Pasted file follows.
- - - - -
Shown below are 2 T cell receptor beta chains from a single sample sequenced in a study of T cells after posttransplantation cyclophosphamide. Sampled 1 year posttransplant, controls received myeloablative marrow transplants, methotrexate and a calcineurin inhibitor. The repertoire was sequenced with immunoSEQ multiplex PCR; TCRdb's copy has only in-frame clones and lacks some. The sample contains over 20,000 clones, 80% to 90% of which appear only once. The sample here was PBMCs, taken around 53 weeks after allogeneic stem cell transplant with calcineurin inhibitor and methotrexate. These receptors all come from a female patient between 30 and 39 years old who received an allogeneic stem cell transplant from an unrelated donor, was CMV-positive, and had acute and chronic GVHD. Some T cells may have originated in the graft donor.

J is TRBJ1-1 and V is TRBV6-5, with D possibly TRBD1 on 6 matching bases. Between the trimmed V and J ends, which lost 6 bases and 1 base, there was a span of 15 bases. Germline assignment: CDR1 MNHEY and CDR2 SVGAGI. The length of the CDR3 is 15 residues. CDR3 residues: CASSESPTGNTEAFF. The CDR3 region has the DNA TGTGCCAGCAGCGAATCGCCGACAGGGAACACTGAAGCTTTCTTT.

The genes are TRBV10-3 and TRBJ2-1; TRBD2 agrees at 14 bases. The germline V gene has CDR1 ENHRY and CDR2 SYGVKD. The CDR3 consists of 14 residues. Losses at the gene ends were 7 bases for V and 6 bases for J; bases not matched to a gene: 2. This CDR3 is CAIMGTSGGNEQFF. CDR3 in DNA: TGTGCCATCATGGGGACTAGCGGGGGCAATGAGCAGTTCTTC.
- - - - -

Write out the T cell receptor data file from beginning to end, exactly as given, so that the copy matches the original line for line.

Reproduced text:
Shown below are 2 T cell receptor beta chains from a single sample sequenced in a study of T cells after posttransplantation cyclophosphamide. Sampled 1 year posttransplant, controls received myeloablative marrow transplants, methotrexate and a calcineurin inhibitor. The repertoire was sequenced with immunoSEQ multiplex PCR; TCRdb's copy has only in-frame clones and lacks some. The sample contains over 20,000 clones, 80% to 90% of which appear only once. The sample here was PBMCs, taken around 53 weeks after allogeneic stem cell transplant with calcineurin inhibitor and methotrexate. These receptors all come from a female patient between 30 and 39 years old who received an allogeneic stem cell transplant from an unrelated donor, was CMV-positive, and had acute and chronic GVHD. Some T cells may have originated in the graft donor.

J is TRBJ1-1 and V is TRBV6-5, with D possibly TRBD1 on 6 matching bases. Between the trimmed V and J ends, which lost 6 bases and 1 base, there was a span of 15 bases. Germline assignment: CDR1 MNHEY and CDR2 SVGAGI. The length of the CDR3 is 15 residues. CDR3 residues: CASSESPTGNTEAFF. The CDR3 region has the DNA TGTGCCAGCAGCGAATCGCCGACAGGGAACACTGAAGCTTTCTTT.

The genes are TRBV10-3 and TRBJ2-1; TRBD2 agrees at 14 bases. The germline V gene has CDR1 ENHRY and CDR2 SYGVKD. The CDR3 consists of 14 residues. Losses at the gene ends were 7 bases for V and 6 bases for J; bases not matched to a gene: 2. This CDR3 is CAIMGTSGGNEQFF. CDR3 in DNA: TGTGCCATCATGGGGACTAGCGGGGGCAATGAGCAGTTCTTC.